A posthumous album of Leonard Cohen songs completed by his son and friends, admirers and collaborators after his death in 2016, titled “Thanks for the Dance,” is slated for released on Nov. 22.
Adam Cohen, son and latter-day producer of the esteemed poet, singer and songwriter, supervised the creation of the new collection, which grew out of song sketches his father left behind with the request that Adam bring them to completion.
Adam enlisted several artists from disparate corners of the music world to work on the album’s nine tracks, including Beck, longtime Cohen song interpreter Jennifer Warnes, singers Leslie Feist and Damien Rice, producer-musician Daniel Lanois, guitarist Bryce Dessner of the National, Arcade Fire bassist Richard Reed, pianist Dustin O’Halloran, Spanish laud player Javier Mas, the Cantus Dormus choir of Berlin, the Shaar Hashomayim choir and co-producer Daniel Watson.
“In composing and arranging the music for his words, we chose his most characteristic musical signatures, in this way keeping him with us,” Adam Cohen said in a statement. “What moves me most about the album is the startled response of those who have heard it. ‘Leonard lives!’ they say, one after the other.”
Work is underway on a series of videos for various songs, the first of which, for “The Goal,” can be seen here. Cohen recorded his vocals for the subsequently completed songs during the period he was working on the final album released during his lifetime, “You Want It Darker,” which came out about seven weeks before his death on Nov. 7, 2016, when he was 82.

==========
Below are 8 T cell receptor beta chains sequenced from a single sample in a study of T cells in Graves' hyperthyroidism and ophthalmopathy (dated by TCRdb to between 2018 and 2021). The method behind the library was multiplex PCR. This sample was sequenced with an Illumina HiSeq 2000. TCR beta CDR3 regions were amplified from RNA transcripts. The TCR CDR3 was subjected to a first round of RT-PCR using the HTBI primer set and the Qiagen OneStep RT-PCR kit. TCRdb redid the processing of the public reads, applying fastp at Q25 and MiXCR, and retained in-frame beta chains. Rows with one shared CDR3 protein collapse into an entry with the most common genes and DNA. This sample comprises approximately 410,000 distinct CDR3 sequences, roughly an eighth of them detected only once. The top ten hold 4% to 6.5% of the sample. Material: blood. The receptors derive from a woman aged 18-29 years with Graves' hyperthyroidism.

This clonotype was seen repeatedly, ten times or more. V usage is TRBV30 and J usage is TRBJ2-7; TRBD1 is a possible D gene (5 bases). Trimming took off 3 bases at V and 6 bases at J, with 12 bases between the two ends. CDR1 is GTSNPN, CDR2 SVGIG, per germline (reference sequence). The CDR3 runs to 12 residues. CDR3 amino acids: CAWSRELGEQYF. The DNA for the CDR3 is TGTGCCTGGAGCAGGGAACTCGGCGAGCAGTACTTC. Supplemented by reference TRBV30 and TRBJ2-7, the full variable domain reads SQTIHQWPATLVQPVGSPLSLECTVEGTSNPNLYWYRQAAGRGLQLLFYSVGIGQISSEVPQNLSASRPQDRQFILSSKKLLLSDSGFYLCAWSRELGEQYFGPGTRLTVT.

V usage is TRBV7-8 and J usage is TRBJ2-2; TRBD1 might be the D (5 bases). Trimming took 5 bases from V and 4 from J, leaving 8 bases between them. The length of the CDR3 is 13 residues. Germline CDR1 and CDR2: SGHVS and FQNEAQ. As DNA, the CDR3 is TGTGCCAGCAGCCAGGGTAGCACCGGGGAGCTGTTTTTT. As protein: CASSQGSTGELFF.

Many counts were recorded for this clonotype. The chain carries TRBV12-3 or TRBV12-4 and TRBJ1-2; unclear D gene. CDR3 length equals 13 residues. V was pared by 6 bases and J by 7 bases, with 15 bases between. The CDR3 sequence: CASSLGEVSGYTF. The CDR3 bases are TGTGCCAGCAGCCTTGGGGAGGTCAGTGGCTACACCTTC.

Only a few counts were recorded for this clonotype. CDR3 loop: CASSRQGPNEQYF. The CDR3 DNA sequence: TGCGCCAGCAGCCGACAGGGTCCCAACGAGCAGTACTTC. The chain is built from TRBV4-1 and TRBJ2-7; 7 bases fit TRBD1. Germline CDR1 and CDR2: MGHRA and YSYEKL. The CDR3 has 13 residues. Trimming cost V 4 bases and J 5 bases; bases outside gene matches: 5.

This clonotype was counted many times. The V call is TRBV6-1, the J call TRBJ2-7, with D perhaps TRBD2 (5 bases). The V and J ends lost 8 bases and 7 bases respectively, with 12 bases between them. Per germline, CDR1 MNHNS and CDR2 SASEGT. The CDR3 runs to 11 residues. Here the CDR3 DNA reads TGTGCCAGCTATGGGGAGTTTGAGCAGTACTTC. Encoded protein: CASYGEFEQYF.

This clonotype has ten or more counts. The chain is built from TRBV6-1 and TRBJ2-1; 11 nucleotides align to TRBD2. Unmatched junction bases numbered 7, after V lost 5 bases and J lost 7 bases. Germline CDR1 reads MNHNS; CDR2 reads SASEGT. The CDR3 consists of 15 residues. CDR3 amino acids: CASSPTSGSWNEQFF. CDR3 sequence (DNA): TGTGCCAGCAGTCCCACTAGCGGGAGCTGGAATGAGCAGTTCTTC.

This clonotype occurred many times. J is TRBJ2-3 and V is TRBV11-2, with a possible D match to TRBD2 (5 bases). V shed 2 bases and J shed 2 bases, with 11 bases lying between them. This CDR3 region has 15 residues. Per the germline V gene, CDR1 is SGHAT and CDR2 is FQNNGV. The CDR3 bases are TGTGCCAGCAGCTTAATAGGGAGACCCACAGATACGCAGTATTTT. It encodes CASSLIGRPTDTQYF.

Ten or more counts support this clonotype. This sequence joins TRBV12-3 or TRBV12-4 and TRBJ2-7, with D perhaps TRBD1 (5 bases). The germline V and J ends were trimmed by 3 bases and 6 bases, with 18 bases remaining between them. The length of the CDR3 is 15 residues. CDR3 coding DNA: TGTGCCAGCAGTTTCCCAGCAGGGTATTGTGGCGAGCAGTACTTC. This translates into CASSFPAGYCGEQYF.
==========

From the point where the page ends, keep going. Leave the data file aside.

“You Want It Darker” received near universal acclaim, scoring a 92 (out of a possible 100) on the Metacritic.com aggregate review site. The Telegraph (U.K.) described it as “a bleak masterpiece for hard times from pop’s longest-serving poet,” and Entertainment Weekly lauded Cohen as “a lion in winter, his lyrics heavy with God and sex and death and his legendary voice scraped down to a subterranean rumble.”
During an album release event for that collection held in Los Angeles at the Canadian consulate about three weeks before his death, Cohen playfully disputed a recent interview in which he had told a writer, “I’m ready to die.” On second thought, he told a small audience of writers and well-wishers, “I may have exaggerated.
“One is given to self-dramatization from time to time,” he said in the signature baritone rasp that defined his later recordings and live performances. “I intend to live forever.”